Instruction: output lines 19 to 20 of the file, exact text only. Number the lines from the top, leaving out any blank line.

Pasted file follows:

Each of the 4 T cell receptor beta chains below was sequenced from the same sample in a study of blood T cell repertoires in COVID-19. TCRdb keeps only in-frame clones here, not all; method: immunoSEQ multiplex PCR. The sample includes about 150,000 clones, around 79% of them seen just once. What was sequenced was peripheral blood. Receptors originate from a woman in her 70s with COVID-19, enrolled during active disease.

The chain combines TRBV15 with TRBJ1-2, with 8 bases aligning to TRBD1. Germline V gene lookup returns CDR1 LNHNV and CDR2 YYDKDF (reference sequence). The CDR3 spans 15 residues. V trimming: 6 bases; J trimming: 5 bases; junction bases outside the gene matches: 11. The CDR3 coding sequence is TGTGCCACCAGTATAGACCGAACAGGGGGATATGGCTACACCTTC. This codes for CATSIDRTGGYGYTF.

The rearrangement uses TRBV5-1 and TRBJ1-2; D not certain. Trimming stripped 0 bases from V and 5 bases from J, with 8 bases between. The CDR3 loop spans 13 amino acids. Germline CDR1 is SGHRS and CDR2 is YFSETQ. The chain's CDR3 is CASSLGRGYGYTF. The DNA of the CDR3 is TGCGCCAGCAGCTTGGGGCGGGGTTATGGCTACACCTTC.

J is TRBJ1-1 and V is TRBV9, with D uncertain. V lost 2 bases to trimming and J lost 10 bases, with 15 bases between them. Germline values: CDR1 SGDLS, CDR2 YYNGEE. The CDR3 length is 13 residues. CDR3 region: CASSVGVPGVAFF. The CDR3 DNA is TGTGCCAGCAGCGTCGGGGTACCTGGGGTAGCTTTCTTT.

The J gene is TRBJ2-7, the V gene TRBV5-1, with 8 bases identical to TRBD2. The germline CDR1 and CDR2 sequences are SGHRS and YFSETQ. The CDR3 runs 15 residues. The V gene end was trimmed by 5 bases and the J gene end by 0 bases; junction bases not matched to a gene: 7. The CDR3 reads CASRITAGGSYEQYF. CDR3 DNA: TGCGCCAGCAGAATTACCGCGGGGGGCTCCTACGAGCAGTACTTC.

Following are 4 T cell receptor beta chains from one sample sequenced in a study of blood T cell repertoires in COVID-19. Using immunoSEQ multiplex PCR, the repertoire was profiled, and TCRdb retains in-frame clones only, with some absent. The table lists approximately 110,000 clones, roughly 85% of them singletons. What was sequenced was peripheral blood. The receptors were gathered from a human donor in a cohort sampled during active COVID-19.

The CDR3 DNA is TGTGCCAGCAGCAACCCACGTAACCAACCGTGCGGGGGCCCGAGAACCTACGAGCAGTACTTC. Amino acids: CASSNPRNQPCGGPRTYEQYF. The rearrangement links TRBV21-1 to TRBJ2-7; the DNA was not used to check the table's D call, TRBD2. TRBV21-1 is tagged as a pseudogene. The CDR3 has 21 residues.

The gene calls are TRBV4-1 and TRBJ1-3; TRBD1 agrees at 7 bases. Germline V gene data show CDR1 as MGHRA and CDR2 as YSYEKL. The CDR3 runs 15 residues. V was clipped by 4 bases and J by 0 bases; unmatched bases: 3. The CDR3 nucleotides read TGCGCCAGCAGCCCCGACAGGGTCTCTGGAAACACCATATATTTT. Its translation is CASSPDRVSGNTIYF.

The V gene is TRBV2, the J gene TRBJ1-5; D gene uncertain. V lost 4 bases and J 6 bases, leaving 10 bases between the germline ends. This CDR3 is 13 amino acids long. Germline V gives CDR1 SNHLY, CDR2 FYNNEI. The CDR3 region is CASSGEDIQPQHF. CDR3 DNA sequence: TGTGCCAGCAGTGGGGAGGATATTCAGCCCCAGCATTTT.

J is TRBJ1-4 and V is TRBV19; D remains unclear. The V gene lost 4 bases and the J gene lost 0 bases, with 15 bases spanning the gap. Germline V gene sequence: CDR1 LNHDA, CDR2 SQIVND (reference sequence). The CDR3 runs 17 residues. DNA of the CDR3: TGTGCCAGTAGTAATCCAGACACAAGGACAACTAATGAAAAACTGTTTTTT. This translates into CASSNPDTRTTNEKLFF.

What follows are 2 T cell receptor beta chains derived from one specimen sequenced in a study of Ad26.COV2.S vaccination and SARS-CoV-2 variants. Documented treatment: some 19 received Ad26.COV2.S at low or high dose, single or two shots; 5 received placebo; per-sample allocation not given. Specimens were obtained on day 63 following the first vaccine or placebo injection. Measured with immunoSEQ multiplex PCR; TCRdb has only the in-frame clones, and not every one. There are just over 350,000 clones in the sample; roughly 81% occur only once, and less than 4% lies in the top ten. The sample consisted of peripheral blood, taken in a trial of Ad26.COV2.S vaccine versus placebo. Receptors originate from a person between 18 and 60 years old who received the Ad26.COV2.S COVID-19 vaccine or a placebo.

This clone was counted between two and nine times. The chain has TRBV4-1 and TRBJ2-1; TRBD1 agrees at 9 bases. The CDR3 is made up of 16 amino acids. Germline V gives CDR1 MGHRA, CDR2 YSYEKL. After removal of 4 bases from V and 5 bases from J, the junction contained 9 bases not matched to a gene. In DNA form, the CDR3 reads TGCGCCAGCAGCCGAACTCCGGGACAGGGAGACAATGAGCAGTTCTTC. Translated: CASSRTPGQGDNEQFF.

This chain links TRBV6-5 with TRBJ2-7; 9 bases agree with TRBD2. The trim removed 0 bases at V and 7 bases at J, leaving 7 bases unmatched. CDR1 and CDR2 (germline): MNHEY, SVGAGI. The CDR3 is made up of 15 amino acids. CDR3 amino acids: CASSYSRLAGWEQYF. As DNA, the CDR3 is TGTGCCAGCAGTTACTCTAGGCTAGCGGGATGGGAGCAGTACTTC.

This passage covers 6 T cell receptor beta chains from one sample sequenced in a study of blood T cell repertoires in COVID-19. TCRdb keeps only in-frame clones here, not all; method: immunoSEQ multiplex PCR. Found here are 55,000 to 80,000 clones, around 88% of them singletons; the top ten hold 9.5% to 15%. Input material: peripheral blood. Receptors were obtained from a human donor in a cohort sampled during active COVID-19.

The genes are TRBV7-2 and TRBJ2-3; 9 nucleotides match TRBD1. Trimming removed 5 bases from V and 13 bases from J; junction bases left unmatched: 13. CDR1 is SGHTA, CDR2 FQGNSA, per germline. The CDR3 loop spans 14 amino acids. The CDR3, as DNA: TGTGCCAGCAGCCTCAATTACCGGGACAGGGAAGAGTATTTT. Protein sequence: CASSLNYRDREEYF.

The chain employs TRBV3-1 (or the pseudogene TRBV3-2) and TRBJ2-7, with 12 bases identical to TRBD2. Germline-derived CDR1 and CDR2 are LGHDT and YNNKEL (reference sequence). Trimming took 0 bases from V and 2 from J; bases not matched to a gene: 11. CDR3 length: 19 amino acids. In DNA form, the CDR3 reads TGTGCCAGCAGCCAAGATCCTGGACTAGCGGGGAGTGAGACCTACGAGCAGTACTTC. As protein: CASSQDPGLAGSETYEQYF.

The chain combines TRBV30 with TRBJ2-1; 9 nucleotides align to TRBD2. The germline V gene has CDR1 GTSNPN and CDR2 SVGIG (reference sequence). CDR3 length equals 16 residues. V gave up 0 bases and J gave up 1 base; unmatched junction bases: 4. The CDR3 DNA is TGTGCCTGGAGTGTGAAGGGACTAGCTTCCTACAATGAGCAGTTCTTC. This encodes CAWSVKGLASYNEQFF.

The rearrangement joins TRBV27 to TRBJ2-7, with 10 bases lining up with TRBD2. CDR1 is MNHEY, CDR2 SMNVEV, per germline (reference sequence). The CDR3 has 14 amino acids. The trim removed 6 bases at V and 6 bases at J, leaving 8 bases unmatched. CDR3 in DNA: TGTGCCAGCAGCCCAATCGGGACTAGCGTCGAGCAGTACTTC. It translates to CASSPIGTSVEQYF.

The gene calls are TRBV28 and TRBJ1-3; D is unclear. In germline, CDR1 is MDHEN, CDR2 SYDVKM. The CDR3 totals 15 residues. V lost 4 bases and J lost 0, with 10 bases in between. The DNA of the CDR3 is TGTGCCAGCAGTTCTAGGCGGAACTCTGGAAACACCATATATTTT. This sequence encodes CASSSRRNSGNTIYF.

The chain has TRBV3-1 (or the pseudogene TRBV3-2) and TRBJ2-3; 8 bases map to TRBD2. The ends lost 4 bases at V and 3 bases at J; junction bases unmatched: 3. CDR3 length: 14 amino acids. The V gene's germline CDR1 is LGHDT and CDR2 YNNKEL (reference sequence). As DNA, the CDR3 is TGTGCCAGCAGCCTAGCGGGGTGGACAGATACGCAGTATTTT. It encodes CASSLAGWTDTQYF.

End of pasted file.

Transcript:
The gene calls are TRBV28 and TRBJ1-3; D is unclear. In germline, CDR1 is MDHEN, CDR2 SYDVKM. The CDR3 totals 15 residues. V lost 4 bases and J lost 0, with 10 bases in between. The DNA of the CDR3 is TGTGCCAGCAGTTCTAGGCGGAACTCTGGAAACACCATATATTTT. This sequence encodes CASSSRRNSGNTIYF.

The chain has TRBV3-1 (or the pseudogene TRBV3-2) and TRBJ2-3; 8 bases map to TRBD2. The ends lost 4 bases at V and 3 bases at J; junction bases unmatched: 3. CDR3 length: 14 amino acids. The V gene's germline CDR1 is LGHDT and CDR2 YNNKEL (reference sequence). As DNA, the CDR3 is TGTGCCAGCAGCCTAGCGGGGTGGACAGATACGCAGTATTTT. It encodes CASSLAGWTDTQYF.